Back in November, when the cold shredded the last of the bright leaves from the trees, I began to pay attention to how the trees' essential shapes were revealed. At first, the word I chose to describe those black branches against the cold sky was "unadorned", but that word was not exactly right. The trees were very much adorned, fringed still with old brown leaves that had managed to hang on, and dotted with squirrels' nests I would never have noticed when the trees were full and green. At the time, I was teaching Thoreau in my American literature course and kept returning to one of my favorite passages from Walden, one that I've already taken a look at in this blog: On Purpose. In the passage, Thoreau describes his rejection of typical worldly pursuits in favor of what he felt would be a more meaningful life of quiet contemplation.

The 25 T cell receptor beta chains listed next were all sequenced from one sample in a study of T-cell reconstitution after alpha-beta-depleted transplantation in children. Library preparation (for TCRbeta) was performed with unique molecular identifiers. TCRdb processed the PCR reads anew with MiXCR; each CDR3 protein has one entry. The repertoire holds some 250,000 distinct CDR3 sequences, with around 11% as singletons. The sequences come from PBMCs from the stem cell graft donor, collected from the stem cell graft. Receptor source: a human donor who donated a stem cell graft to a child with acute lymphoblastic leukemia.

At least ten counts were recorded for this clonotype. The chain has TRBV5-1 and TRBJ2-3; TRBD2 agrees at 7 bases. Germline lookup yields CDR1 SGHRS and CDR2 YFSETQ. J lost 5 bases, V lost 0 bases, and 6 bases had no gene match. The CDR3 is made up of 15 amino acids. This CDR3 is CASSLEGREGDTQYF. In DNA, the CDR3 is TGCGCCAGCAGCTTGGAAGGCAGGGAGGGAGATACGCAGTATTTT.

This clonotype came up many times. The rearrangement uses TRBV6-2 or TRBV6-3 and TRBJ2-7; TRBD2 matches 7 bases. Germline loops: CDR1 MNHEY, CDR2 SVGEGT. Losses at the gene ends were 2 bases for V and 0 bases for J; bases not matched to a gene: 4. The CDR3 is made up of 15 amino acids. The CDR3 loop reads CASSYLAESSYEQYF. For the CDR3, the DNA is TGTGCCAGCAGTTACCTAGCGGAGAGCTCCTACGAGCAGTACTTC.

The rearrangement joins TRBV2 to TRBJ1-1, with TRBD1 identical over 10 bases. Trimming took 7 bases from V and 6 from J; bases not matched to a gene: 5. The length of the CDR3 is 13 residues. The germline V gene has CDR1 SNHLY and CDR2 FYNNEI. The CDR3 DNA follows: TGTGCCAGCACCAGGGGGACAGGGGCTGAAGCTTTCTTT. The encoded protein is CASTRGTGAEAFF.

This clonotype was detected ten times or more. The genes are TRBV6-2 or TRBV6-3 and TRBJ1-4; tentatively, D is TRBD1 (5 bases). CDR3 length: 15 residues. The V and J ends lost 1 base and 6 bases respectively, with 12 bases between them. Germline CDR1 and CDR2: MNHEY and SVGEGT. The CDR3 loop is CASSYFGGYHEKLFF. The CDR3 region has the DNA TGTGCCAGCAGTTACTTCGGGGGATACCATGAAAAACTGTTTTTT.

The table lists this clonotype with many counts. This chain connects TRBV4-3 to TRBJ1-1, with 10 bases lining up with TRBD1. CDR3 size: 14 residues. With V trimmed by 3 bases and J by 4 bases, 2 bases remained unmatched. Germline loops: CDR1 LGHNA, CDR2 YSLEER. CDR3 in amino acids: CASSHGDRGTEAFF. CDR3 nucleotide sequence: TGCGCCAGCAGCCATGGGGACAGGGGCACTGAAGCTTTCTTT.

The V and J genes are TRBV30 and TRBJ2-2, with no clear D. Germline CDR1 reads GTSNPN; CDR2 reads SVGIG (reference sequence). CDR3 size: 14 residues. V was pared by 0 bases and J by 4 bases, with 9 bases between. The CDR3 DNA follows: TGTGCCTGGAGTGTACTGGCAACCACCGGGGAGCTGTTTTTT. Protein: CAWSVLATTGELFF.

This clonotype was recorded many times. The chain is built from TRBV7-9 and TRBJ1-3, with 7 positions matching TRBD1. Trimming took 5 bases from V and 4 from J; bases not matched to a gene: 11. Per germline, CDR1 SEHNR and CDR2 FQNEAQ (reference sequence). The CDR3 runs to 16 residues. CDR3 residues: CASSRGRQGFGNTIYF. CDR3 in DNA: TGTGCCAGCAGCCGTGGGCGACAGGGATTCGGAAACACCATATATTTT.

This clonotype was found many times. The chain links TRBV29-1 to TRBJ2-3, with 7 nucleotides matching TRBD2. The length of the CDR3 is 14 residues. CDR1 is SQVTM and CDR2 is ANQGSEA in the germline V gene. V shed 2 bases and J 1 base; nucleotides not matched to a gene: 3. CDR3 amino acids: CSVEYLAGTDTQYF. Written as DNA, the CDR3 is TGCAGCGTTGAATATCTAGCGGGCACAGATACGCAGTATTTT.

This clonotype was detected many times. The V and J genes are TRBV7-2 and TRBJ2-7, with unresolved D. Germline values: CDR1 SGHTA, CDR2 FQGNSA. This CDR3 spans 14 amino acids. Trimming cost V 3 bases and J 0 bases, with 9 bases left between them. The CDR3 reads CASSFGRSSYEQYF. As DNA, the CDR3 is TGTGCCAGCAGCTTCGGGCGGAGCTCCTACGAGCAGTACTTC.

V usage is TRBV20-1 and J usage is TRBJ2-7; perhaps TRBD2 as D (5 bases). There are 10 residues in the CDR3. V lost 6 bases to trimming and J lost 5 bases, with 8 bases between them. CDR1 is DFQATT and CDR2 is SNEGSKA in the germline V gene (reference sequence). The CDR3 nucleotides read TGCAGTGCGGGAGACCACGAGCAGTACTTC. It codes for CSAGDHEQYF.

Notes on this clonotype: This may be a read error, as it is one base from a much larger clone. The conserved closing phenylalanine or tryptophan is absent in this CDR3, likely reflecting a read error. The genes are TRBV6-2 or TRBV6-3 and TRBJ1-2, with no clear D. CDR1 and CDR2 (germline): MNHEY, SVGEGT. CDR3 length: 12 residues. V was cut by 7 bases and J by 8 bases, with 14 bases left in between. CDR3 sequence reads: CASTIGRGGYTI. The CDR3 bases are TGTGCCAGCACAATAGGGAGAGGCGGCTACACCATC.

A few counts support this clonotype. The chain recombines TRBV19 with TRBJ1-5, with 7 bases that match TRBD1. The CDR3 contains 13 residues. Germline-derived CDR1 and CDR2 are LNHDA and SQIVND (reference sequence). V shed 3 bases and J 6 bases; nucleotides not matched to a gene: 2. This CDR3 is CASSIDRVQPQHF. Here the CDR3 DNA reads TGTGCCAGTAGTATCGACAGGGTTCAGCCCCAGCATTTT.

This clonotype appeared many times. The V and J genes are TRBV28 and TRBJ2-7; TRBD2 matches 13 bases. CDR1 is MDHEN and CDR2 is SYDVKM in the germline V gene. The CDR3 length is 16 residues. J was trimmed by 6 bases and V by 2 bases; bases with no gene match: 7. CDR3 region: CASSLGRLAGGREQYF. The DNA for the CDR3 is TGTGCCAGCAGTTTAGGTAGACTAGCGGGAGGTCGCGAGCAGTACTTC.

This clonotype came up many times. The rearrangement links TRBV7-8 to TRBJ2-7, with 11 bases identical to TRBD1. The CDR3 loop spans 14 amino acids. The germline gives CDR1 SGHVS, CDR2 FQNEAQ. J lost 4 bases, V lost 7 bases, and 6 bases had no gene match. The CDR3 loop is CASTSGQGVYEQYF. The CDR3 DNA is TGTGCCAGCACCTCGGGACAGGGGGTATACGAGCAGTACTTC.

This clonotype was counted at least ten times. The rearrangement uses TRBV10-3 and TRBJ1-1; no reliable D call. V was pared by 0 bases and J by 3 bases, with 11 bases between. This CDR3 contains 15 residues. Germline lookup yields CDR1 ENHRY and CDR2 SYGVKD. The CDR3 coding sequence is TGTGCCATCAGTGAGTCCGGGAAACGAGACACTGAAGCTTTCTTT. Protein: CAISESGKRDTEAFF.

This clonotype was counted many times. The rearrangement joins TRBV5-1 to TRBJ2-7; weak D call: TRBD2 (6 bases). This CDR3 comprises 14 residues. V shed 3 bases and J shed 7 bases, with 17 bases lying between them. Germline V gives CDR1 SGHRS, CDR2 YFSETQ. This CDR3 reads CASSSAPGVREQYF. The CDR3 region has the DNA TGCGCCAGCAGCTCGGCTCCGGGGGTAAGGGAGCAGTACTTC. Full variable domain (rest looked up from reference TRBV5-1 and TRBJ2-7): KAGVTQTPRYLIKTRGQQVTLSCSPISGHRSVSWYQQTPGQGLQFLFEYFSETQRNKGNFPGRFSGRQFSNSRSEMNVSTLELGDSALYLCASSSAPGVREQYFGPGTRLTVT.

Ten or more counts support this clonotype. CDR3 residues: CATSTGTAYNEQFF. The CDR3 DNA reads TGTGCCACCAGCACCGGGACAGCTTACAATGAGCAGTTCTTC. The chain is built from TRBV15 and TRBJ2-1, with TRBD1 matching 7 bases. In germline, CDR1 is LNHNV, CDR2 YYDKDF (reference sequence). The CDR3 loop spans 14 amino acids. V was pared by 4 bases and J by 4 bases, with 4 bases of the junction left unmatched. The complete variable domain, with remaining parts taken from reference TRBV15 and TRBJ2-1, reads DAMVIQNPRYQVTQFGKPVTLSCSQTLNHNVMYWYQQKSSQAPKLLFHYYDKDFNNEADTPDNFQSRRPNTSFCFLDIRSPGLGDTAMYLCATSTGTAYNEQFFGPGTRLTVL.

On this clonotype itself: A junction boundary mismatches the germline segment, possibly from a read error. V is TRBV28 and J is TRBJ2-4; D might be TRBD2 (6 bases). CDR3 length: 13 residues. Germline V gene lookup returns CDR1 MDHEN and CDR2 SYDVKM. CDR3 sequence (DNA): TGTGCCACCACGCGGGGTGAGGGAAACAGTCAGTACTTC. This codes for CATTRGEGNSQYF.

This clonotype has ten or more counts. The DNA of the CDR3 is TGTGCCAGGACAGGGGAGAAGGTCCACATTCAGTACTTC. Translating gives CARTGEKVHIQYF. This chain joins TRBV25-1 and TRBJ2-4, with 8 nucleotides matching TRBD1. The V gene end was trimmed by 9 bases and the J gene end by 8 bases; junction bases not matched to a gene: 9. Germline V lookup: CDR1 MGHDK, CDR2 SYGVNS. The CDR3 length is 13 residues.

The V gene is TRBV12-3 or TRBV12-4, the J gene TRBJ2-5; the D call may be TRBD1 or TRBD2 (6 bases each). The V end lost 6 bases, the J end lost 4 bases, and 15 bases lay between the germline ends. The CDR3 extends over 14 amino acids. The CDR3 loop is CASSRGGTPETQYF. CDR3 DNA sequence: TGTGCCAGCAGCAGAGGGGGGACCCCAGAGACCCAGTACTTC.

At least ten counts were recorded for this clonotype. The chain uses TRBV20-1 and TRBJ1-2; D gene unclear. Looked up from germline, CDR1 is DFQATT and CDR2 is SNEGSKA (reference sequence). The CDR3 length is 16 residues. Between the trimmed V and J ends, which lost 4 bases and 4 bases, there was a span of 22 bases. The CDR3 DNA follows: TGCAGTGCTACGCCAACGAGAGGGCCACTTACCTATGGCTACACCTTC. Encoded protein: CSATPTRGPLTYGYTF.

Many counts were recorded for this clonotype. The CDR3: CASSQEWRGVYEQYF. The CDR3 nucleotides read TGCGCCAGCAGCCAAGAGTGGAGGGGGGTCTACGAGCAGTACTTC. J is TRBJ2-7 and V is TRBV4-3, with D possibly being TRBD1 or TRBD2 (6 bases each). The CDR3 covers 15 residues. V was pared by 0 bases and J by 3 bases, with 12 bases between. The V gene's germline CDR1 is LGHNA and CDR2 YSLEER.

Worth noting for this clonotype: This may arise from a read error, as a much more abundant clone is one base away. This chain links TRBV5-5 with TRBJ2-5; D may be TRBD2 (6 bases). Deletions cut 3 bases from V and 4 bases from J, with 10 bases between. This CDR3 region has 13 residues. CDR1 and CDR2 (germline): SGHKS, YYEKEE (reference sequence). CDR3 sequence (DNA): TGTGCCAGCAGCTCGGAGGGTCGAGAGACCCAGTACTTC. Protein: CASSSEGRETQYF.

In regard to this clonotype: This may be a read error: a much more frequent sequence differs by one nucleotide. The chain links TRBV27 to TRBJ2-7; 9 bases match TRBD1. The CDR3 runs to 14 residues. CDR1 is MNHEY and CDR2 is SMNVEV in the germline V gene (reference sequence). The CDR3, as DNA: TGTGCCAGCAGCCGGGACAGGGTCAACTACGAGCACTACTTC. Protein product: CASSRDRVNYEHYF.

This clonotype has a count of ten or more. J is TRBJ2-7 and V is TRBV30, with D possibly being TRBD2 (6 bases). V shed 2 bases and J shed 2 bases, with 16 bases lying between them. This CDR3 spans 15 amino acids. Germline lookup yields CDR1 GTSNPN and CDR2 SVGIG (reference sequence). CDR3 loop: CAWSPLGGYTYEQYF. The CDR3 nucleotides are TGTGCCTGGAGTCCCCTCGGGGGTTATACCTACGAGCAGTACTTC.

I couldn't help but read the wintry, stripped down trees as a metaphor for what Thoreau was trying to do, paring his life down to its most essential nature. They also put me in mind of Patanjali's Sutra on Practice, 11.30. This sutra enumerates the yamas, or abstentions of yoga.
The yamas are nonviolence, truthfulness, refrainment from stealing, celibacy, and renunciation of unnecessary possessions. (Translation by Edwin Bryant)The yamas are a summons to mindfulness in our day to day activities, markers on that path to our essential nature. Winter makes me notice the squirrels' nests, yoga awakens the consciousness. I'll still kvetch about the cold, but I want also to be grateful for the restraints of winter turning me inward as the season stills the world about us.